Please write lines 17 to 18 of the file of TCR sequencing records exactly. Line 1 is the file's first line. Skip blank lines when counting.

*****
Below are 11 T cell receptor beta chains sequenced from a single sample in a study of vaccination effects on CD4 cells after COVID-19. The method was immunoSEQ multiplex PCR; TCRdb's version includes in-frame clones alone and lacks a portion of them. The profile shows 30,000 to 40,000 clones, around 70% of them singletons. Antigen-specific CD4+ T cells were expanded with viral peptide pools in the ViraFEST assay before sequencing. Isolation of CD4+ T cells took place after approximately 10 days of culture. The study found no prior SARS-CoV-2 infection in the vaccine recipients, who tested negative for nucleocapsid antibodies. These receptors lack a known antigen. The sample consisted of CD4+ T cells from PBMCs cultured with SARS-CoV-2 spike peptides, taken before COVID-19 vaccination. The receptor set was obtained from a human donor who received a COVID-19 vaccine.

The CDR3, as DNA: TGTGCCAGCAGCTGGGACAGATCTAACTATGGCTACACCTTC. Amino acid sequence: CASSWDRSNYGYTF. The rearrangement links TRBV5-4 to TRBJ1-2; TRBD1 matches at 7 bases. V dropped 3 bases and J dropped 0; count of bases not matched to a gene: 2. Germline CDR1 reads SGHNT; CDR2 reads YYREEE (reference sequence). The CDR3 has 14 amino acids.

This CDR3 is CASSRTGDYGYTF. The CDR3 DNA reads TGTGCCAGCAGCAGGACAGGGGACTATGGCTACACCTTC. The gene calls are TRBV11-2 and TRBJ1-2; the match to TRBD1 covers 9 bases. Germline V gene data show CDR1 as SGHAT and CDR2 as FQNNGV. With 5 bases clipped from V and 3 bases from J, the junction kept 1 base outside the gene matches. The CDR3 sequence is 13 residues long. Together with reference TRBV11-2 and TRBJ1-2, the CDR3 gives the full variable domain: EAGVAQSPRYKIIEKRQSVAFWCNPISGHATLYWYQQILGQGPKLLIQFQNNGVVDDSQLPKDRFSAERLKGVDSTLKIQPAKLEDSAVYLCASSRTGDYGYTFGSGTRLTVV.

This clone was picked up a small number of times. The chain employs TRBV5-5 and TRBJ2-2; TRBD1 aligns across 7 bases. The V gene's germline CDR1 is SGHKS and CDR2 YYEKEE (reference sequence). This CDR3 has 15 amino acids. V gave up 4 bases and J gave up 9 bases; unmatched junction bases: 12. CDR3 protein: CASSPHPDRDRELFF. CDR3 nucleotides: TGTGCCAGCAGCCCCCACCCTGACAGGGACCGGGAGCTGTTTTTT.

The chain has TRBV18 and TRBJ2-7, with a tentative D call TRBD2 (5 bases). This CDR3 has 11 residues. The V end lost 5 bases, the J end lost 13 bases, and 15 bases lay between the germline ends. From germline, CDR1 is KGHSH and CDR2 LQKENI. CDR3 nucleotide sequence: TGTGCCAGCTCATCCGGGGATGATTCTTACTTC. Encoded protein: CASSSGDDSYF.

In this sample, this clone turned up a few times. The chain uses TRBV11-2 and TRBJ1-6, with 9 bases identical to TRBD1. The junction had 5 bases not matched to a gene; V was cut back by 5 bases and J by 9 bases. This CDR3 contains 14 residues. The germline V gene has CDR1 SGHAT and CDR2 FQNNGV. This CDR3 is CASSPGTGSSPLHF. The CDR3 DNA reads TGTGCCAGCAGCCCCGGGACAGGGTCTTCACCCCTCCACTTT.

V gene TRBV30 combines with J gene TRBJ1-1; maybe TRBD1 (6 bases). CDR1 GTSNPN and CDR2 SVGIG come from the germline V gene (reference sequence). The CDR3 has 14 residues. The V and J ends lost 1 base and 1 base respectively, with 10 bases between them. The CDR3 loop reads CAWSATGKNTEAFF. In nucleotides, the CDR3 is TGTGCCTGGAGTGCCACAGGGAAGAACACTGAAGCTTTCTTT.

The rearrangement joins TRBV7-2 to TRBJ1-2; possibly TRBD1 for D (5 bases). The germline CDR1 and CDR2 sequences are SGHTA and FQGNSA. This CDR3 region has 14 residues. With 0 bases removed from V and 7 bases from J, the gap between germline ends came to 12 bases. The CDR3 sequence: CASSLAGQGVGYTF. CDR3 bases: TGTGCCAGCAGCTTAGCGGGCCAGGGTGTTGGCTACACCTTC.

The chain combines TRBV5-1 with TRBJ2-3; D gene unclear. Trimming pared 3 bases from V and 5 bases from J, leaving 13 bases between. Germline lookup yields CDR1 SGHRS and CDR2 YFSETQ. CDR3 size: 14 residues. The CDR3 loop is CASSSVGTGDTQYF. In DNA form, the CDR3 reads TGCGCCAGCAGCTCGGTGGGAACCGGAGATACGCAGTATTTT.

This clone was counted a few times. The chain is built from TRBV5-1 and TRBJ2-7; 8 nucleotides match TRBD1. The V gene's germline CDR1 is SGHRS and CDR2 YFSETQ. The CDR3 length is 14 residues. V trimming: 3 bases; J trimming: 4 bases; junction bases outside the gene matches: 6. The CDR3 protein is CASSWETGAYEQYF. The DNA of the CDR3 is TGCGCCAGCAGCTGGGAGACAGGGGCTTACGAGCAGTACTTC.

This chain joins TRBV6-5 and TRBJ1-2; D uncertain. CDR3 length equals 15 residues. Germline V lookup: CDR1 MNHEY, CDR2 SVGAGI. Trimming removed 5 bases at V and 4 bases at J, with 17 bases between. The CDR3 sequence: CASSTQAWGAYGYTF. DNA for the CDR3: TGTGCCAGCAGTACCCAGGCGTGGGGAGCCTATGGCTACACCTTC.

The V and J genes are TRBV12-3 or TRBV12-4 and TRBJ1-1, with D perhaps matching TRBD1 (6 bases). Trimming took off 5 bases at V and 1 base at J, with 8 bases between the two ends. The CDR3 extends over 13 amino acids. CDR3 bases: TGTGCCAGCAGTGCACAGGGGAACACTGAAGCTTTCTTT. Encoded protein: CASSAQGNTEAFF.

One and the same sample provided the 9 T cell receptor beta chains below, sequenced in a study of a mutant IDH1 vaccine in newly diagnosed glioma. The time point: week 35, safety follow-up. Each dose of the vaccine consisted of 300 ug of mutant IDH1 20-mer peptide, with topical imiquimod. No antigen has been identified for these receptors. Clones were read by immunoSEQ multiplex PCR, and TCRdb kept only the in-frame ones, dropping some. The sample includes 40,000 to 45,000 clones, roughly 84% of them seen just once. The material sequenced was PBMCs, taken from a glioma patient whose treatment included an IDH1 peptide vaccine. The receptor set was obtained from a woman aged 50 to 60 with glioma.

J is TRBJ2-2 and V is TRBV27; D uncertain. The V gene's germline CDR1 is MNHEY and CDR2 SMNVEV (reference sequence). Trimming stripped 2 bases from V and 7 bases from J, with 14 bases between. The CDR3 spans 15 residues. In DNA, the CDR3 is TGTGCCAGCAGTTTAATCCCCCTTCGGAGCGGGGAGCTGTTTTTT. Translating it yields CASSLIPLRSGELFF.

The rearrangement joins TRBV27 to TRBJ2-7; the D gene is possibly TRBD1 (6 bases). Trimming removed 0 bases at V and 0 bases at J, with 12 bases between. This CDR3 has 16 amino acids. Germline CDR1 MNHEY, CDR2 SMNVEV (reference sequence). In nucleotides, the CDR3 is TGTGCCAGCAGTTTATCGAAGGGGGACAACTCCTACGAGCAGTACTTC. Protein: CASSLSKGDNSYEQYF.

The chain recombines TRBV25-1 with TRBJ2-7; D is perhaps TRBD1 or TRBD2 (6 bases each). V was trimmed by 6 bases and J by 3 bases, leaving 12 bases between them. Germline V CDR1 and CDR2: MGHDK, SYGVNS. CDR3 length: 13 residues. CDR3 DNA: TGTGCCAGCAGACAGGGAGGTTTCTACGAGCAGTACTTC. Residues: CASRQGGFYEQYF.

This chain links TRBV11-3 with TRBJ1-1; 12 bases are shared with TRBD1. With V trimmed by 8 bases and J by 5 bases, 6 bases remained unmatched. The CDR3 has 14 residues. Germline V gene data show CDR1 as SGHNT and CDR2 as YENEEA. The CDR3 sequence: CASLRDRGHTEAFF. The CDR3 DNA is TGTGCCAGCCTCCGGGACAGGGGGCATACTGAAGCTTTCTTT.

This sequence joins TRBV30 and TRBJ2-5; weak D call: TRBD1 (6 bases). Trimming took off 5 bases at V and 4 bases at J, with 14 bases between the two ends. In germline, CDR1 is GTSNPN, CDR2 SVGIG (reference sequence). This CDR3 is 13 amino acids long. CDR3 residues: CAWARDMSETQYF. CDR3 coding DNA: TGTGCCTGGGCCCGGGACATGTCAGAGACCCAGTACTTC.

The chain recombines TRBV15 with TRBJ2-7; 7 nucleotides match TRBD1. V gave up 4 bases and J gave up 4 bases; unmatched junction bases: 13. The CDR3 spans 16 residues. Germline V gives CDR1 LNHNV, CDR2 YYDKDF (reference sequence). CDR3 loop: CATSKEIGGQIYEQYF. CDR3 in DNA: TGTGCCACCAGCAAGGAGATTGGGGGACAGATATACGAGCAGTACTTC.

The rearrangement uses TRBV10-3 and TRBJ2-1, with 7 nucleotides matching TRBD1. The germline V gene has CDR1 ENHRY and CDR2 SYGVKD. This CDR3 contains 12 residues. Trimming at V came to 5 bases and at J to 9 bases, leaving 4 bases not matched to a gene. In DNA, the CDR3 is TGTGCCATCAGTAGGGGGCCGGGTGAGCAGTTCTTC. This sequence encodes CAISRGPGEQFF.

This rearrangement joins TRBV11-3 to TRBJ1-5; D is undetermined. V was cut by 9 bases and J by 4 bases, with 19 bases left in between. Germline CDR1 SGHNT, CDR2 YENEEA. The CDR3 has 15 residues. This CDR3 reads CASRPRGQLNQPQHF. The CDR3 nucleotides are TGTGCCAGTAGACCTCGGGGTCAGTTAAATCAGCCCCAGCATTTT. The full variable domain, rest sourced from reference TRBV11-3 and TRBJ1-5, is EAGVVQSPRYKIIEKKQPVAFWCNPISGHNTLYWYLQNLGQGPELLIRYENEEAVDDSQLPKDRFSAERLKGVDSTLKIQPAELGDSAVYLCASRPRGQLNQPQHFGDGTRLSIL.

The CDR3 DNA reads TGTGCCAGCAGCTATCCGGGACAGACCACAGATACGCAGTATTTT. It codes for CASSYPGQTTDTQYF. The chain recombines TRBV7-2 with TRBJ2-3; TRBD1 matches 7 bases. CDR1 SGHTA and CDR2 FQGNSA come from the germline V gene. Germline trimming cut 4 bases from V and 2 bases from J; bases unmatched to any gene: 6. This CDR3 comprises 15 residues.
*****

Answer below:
This chain links TRBV11-3 with TRBJ1-1; 12 bases are shared with TRBD1. With V trimmed by 8 bases and J by 5 bases, 6 bases remained unmatched. The CDR3 has 14 residues. Germline V gene data show CDR1 as SGHNT and CDR2 as YENEEA. The CDR3 sequence: CASLRDRGHTEAFF. The CDR3 DNA is TGTGCCAGCCTCCGGGACAGGGGGCATACTGAAGCTTTCTTT.

This sequence joins TRBV30 and TRBJ2-5; weak D call: TRBD1 (6 bases). Trimming took off 5 bases at V and 4 bases at J, with 14 bases between the two ends. In germline, CDR1 is GTSNPN, CDR2 SVGIG (reference sequence). This CDR3 is 13 amino acids long. CDR3 residues: CAWARDMSETQYF. CDR3 coding DNA: TGTGCCTGGGCCCGGGACATGTCAGAGACCCAGTACTTC.